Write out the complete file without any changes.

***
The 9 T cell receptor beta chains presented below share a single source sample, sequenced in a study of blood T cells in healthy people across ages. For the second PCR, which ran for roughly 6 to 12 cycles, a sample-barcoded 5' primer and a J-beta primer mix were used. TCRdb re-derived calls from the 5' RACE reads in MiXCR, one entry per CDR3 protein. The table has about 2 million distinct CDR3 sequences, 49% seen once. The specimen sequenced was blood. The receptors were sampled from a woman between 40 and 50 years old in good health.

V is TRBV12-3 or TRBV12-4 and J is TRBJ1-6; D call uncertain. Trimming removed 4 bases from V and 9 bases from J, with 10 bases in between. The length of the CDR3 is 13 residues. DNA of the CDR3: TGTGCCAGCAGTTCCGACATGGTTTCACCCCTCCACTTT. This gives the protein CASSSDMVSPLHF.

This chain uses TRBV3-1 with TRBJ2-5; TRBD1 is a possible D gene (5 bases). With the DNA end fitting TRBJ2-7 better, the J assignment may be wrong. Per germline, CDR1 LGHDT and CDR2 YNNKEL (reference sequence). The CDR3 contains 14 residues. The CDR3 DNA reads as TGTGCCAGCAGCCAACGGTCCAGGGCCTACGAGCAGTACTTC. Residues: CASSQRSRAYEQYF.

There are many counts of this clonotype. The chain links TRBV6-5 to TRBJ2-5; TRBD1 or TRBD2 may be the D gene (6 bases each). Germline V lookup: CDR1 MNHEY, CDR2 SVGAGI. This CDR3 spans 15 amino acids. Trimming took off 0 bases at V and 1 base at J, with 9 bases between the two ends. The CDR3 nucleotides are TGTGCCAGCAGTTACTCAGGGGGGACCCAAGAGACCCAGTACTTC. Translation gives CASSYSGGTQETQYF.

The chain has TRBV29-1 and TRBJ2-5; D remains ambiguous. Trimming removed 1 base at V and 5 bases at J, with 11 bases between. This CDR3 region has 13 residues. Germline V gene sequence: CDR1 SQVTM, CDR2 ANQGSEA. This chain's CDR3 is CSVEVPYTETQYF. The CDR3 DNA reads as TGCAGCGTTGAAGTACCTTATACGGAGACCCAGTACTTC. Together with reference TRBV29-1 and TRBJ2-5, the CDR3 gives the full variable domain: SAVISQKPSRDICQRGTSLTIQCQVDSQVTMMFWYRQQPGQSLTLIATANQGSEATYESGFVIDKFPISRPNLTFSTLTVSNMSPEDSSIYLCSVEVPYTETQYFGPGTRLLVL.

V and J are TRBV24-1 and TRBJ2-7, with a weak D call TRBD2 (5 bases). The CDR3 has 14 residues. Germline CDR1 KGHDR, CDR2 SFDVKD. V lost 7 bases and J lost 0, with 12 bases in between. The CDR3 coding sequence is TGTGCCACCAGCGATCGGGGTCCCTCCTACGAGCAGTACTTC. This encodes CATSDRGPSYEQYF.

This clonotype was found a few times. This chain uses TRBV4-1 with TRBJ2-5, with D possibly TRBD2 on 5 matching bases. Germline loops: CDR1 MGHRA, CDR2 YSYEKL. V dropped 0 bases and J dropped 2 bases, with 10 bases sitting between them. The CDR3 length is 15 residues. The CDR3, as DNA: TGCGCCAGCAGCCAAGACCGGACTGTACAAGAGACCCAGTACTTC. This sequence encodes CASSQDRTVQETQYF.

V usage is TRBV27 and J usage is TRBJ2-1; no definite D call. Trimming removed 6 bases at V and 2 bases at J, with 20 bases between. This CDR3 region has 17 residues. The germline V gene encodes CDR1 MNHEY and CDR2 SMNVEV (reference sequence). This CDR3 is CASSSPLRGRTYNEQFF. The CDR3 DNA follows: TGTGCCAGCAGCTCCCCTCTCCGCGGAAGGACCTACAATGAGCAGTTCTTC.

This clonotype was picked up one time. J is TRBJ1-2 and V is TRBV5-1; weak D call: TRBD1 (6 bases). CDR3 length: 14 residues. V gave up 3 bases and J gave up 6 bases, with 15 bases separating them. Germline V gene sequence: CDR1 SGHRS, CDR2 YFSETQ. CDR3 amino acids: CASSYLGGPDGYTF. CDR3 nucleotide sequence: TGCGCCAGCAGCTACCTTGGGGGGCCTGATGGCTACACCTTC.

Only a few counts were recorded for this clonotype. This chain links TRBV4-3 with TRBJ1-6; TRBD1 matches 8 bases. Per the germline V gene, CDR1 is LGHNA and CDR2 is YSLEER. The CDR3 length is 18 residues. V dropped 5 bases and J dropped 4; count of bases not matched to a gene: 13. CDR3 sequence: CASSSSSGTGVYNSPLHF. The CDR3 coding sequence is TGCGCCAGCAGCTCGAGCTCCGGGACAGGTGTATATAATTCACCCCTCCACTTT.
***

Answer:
The 9 T cell receptor beta chains presented below share a single source sample, sequenced in a study of blood T cells in healthy people across ages. For the second PCR, which ran for roughly 6 to 12 cycles, a sample-barcoded 5' primer and a J-beta primer mix were used. TCRdb re-derived calls from the 5' RACE reads in MiXCR, one entry per CDR3 protein. The table has about 2 million distinct CDR3 sequences, 49% seen once. The specimen sequenced was blood. The receptors were sampled from a woman between 40 and 50 years old in good health.

V is TRBV12-3 or TRBV12-4 and J is TRBJ1-6; D call uncertain. Trimming removed 4 bases from V and 9 bases from J, with 10 bases in between. The length of the CDR3 is 13 residues. DNA of the CDR3: TGTGCCAGCAGTTCCGACATGGTTTCACCCCTCCACTTT. This gives the protein CASSSDMVSPLHF.

This chain uses TRBV3-1 with TRBJ2-5; TRBD1 is a possible D gene (5 bases). With the DNA end fitting TRBJ2-7 better, the J assignment may be wrong. Per germline, CDR1 LGHDT and CDR2 YNNKEL (reference sequence). The CDR3 contains 14 residues. The CDR3 DNA reads as TGTGCCAGCAGCCAACGGTCCAGGGCCTACGAGCAGTACTTC. Residues: CASSQRSRAYEQYF.

There are many counts of this clonotype. The chain links TRBV6-5 to TRBJ2-5; TRBD1 or TRBD2 may be the D gene (6 bases each). Germline V lookup: CDR1 MNHEY, CDR2 SVGAGI. This CDR3 spans 15 amino acids. Trimming took off 0 bases at V and 1 base at J, with 9 bases between the two ends. The CDR3 nucleotides are TGTGCCAGCAGTTACTCAGGGGGGACCCAAGAGACCCAGTACTTC. Translation gives CASSYSGGTQETQYF.

The chain has TRBV29-1 and TRBJ2-5; D remains ambiguous. Trimming removed 1 base at V and 5 bases at J, with 11 bases between. This CDR3 region has 13 residues. Germline V gene sequence: CDR1 SQVTM, CDR2 ANQGSEA. This chain's CDR3 is CSVEVPYTETQYF. The CDR3 DNA reads as TGCAGCGTTGAAGTACCTTATACGGAGACCCAGTACTTC. Together with reference TRBV29-1 and TRBJ2-5, the CDR3 gives the full variable domain: SAVISQKPSRDICQRGTSLTIQCQVDSQVTMMFWYRQQPGQSLTLIATANQGSEATYESGFVIDKFPISRPNLTFSTLTVSNMSPEDSSIYLCSVEVPYTETQYFGPGTRLLVL.

V and J are TRBV24-1 and TRBJ2-7, with a weak D call TRBD2 (5 bases). The CDR3 has 14 residues. Germline CDR1 KGHDR, CDR2 SFDVKD. V lost 7 bases and J lost 0, with 12 bases in between. The CDR3 coding sequence is TGTGCCACCAGCGATCGGGGTCCCTCCTACGAGCAGTACTTC. This encodes CATSDRGPSYEQYF.

This clonotype was found a few times. This chain uses TRBV4-1 with TRBJ2-5, with D possibly TRBD2 on 5 matching bases. Germline loops: CDR1 MGHRA, CDR2 YSYEKL. V dropped 0 bases and J dropped 2 bases, with 10 bases sitting between them. The CDR3 length is 15 residues. The CDR3, as DNA: TGCGCCAGCAGCCAAGACCGGACTGTACAAGAGACCCAGTACTTC. This sequence encodes CASSQDRTVQETQYF.

V usage is TRBV27 and J usage is TRBJ2-1; no definite D call. Trimming removed 6 bases at V and 2 bases at J, with 20 bases between. This CDR3 region has 17 residues. The germline V gene encodes CDR1 MNHEY and CDR2 SMNVEV (reference sequence). This CDR3 is CASSSPLRGRTYNEQFF. The CDR3 DNA follows: TGTGCCAGCAGCTCCCCTCTCCGCGGAAGGACCTACAATGAGCAGTTCTTC.

This clonotype was picked up one time. J is TRBJ1-2 and V is TRBV5-1; weak D call: TRBD1 (6 bases). CDR3 length: 14 residues. V gave up 3 bases and J gave up 6 bases, with 15 bases separating them. Germline V gene sequence: CDR1 SGHRS, CDR2 YFSETQ. CDR3 amino acids: CASSYLGGPDGYTF. CDR3 nucleotide sequence: TGCGCCAGCAGCTACCTTGGGGGGCCTGATGGCTACACCTTC.

Only a few counts were recorded for this clonotype. This chain links TRBV4-3 with TRBJ1-6; TRBD1 matches 8 bases. Per the germline V gene, CDR1 is LGHNA and CDR2 is YSLEER. The CDR3 length is 18 residues. V dropped 5 bases and J dropped 4; count of bases not matched to a gene: 13. CDR3 sequence: CASSSSSGTGVYNSPLHF. The CDR3 coding sequence is TGCGCCAGCAGCTCGAGCTCCGGGACAGGTGTATATAATTCACCCCTCCACTTT.